Cl0p Deadline Day: Will They Leak The Data This Week?

Last week, the Cl0p ransomware group issued an ultimatum to Moveit victims. They threatened to leak their data if they hadn’t received a ransomware payment by the 14th June/today.

Hüseyin Can Yuceel is a security researcher at Picus Security, a company specialising in simulating the attacks of criminal gangs like Cl0p. Here, he discusses how he expects the scenario to play out this week:

The CL0P ransomware group has claimed to have compromised more than 230 companies worldwide and says it will release exfiltrated sensitive data of their victims on their leak site. Since the purpose of threatening to release stolen data is to pressure the victims into paying the demanded ransom, CL0P may not release the data in its entirety this week. However, previous attacks show that they are not bluffing.

Depending on the victims and their willingness to pay the ransom, CL0P may release stolen sensitive data partially over time or in its entirety this week.

There is a growing trend among ransomware groups of double extortion. In the double extortion method, ransomware groups exfiltrate organisations’ sensitive data prior to encryption and give deadlines for payment to pressure victims into paying the ransom. If victims do not pay the demanded ransom, adversaries will release the sensitive data to harm their victims’ reputations.

As for how potential Cl0p victims should respond. Prevention is always the number one priority against ransomware attacks. After ransomware infection, there is not much that can be done. Even if backups are in place, ransomware groups can release their victims’ sensitive data and harm their reputation. Law enforcement agencies advise businesses not to pay ransoms because ransomware groups may not deliver the decryption key after the payment. There are also other risks with ransom payments.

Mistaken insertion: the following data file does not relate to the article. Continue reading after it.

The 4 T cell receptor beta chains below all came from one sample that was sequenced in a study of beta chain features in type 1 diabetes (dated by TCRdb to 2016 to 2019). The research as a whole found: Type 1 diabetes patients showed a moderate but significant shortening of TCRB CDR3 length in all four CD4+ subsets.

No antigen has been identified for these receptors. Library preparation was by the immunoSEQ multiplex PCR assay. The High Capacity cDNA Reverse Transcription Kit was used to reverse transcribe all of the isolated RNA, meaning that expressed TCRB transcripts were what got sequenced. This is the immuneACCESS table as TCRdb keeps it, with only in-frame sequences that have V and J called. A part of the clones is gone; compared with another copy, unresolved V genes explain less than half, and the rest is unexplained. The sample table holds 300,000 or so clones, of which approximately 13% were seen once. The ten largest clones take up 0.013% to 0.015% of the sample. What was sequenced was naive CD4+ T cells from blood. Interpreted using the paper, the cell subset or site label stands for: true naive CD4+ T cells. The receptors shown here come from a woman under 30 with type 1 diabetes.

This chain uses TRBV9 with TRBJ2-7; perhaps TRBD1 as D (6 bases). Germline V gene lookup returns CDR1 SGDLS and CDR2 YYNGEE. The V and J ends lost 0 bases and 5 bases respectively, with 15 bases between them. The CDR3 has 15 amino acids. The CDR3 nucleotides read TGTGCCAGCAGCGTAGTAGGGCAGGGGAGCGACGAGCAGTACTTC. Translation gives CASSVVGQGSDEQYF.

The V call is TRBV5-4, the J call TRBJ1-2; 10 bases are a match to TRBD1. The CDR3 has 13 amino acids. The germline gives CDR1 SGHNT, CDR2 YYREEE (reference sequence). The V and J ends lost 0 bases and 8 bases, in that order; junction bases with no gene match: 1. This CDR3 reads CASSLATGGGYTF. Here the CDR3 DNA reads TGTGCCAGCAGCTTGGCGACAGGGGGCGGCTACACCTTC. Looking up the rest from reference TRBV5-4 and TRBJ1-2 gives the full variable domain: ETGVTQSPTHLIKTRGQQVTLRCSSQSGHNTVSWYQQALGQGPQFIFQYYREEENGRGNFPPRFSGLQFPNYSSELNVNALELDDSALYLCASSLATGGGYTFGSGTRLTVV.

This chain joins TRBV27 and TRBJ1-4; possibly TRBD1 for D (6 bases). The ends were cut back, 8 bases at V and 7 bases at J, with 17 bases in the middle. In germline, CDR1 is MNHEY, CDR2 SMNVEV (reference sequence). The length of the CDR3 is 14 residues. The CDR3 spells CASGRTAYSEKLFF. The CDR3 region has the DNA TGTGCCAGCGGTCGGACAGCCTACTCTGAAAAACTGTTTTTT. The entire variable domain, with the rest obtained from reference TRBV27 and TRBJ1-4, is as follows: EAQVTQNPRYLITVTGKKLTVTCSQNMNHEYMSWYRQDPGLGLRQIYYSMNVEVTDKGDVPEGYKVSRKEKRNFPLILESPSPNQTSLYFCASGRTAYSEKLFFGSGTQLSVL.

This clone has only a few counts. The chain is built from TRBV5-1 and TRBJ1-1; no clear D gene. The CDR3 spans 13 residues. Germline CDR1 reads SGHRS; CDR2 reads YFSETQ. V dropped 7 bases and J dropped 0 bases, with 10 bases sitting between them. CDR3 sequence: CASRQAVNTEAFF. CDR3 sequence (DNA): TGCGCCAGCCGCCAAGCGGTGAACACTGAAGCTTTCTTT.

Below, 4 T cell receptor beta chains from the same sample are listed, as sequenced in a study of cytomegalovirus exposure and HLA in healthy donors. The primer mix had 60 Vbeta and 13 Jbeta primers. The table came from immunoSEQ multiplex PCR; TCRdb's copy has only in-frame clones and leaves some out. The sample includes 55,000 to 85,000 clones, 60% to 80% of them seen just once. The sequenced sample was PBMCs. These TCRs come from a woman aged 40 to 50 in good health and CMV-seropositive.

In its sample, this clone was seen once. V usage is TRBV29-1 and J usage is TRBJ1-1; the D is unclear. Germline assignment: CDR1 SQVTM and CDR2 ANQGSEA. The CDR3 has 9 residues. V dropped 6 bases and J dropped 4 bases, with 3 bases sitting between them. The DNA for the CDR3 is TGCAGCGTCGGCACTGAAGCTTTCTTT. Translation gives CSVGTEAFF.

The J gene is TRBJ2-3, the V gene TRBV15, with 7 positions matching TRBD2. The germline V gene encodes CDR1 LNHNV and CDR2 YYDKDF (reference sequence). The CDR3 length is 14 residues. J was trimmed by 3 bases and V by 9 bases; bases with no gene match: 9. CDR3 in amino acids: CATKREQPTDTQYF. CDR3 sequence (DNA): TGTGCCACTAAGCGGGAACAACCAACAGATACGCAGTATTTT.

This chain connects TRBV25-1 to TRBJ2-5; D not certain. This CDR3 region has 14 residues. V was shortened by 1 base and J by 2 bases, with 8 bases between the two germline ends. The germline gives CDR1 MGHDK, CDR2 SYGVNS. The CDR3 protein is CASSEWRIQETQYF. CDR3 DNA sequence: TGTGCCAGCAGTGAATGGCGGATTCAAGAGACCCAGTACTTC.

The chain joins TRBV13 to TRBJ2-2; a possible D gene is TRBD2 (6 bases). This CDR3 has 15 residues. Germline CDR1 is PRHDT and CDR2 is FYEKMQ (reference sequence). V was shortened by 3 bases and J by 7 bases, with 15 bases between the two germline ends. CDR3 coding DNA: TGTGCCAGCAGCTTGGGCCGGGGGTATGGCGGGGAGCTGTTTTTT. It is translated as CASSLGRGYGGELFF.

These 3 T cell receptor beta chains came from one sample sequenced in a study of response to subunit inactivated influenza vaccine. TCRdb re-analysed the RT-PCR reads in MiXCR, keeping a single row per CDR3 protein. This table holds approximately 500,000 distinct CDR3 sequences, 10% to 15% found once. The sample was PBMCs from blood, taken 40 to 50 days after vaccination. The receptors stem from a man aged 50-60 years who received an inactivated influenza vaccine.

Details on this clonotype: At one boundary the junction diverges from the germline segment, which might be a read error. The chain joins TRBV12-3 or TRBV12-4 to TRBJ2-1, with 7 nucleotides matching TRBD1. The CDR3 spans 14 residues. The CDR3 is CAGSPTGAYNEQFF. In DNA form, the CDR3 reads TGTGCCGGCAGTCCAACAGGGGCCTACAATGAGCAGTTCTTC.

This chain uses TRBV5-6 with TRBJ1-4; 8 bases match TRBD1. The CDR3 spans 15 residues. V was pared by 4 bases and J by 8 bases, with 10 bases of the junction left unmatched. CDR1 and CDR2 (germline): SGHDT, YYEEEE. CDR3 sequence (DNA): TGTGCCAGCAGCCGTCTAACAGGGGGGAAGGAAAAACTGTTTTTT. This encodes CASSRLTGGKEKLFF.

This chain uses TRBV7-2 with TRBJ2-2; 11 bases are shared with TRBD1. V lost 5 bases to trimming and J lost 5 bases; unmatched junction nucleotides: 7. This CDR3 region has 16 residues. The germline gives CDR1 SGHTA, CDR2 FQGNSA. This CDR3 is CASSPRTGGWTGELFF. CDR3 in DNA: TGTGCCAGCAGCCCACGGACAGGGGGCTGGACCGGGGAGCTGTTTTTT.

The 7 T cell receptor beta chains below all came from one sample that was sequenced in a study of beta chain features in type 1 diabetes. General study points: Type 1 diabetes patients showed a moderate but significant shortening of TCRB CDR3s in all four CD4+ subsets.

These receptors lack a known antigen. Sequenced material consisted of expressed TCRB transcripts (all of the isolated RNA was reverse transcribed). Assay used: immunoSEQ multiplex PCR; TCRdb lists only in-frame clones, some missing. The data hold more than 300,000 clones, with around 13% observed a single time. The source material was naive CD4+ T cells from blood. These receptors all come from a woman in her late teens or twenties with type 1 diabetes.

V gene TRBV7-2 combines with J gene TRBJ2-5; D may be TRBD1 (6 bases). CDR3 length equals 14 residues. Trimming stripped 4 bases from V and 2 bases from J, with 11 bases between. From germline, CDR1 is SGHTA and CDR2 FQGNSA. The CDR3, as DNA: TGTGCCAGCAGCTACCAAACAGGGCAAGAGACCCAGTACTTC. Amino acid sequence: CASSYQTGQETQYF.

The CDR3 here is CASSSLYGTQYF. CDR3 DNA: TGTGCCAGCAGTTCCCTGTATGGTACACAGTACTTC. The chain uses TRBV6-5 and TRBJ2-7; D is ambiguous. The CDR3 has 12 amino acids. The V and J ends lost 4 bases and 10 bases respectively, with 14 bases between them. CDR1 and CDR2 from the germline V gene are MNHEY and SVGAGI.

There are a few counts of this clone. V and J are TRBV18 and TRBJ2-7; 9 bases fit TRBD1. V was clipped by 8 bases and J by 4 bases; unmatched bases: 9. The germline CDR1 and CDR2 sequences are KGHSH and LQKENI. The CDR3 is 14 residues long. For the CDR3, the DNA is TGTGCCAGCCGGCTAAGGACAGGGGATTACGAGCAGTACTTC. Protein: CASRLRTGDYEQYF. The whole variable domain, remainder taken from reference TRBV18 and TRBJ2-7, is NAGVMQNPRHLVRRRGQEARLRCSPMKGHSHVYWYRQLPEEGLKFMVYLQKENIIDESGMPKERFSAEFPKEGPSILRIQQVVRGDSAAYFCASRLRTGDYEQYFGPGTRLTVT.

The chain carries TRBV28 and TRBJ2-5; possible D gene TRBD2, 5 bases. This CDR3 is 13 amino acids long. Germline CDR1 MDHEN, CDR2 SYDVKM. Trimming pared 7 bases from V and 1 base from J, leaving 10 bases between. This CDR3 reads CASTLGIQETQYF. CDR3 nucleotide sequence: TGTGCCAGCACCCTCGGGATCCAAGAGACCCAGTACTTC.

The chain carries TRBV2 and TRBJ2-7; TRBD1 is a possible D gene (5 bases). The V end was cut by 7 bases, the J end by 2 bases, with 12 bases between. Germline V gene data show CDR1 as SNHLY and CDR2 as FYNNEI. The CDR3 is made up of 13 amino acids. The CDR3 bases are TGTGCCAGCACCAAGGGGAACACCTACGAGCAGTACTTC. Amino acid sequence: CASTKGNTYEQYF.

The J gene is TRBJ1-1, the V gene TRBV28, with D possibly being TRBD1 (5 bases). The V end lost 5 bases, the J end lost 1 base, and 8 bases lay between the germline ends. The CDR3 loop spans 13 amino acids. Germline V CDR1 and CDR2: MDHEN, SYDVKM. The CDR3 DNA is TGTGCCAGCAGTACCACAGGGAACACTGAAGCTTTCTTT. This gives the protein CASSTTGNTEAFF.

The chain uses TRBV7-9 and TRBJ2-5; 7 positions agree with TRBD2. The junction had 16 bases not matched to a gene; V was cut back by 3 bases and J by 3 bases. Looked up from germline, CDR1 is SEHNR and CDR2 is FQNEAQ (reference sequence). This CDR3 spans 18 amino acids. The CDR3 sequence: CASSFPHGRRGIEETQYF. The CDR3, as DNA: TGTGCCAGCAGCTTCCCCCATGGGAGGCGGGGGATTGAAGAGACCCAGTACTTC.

We have observed that organisations known to pay the ransom are much more likely to be targeted by the same or other ransomware groups in the future. Ransomware payments can also perpetuate the ransomware threat and are used to fund other illegal activities.

In the UK, there are also strict financial sanctions against making of ransomware payments to Russian ransomware organisations. The Office of Financial Sanctions Implementation considers ransom payments as a breach of financial sanctions, which is a serious criminal offense and can carry a custodial sentence and the imposition of a monetary penalty.

Ransomware victims in the UK should therefore report the attack to the National Cyber Security Centre and request support for managing the cyber incident if needed.